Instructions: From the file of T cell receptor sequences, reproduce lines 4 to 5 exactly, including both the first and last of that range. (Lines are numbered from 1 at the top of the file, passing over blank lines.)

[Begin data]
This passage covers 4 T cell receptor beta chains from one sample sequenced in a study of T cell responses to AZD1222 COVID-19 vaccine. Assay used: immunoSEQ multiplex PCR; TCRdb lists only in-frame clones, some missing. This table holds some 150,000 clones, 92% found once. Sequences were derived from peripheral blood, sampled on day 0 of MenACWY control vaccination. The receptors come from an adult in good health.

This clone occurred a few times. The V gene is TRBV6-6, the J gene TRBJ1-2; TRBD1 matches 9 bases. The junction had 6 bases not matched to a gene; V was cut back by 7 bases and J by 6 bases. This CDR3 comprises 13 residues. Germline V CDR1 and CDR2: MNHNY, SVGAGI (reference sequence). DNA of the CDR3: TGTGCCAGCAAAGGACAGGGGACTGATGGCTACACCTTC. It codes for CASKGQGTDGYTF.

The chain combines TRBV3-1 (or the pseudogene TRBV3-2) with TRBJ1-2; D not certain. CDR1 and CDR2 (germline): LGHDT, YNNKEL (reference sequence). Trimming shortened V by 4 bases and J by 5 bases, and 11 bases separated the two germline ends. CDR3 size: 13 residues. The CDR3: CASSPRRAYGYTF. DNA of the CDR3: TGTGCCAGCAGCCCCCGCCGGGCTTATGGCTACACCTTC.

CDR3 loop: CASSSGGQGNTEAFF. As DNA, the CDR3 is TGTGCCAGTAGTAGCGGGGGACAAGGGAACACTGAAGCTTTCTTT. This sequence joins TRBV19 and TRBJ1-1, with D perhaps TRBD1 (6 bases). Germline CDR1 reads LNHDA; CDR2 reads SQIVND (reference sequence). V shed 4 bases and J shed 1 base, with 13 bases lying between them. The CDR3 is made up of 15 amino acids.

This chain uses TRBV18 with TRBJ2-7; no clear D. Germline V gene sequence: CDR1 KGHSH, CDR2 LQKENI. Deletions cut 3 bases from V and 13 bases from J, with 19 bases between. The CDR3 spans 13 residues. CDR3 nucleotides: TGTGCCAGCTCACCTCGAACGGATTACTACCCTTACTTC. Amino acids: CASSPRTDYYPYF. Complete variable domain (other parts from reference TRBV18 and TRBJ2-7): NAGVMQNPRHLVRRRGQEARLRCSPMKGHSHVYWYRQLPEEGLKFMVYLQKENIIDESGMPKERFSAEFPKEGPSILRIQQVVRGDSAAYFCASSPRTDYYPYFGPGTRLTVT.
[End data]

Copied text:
CDR3 loop: CASSSGGQGNTEAFF. As DNA, the CDR3 is TGTGCCAGTAGTAGCGGGGGACAAGGGAACACTGAAGCTTTCTTT. This sequence joins TRBV19 and TRBJ1-1, with D perhaps TRBD1 (6 bases). Germline CDR1 reads LNHDA; CDR2 reads SQIVND (reference sequence). V shed 4 bases and J shed 1 base, with 13 bases lying between them. The CDR3 is made up of 15 amino acids.

This chain uses TRBV18 with TRBJ2-7; no clear D. Germline V gene sequence: CDR1 KGHSH, CDR2 LQKENI. Deletions cut 3 bases from V and 13 bases from J, with 19 bases between. The CDR3 spans 13 residues. CDR3 nucleotides: TGTGCCAGCTCACCTCGAACGGATTACTACCCTTACTTC. Amino acids: CASSPRTDYYPYF. Complete variable domain (other parts from reference TRBV18 and TRBJ2-7): NAGVMQNPRHLVRRRGQEARLRCSPMKGHSHVYWYRQLPEEGLKFMVYLQKENIIDESGMPKERFSAEFPKEGPSILRIQQVVRGDSAAYFCASSPRTDYYPYFGPGTRLTVT.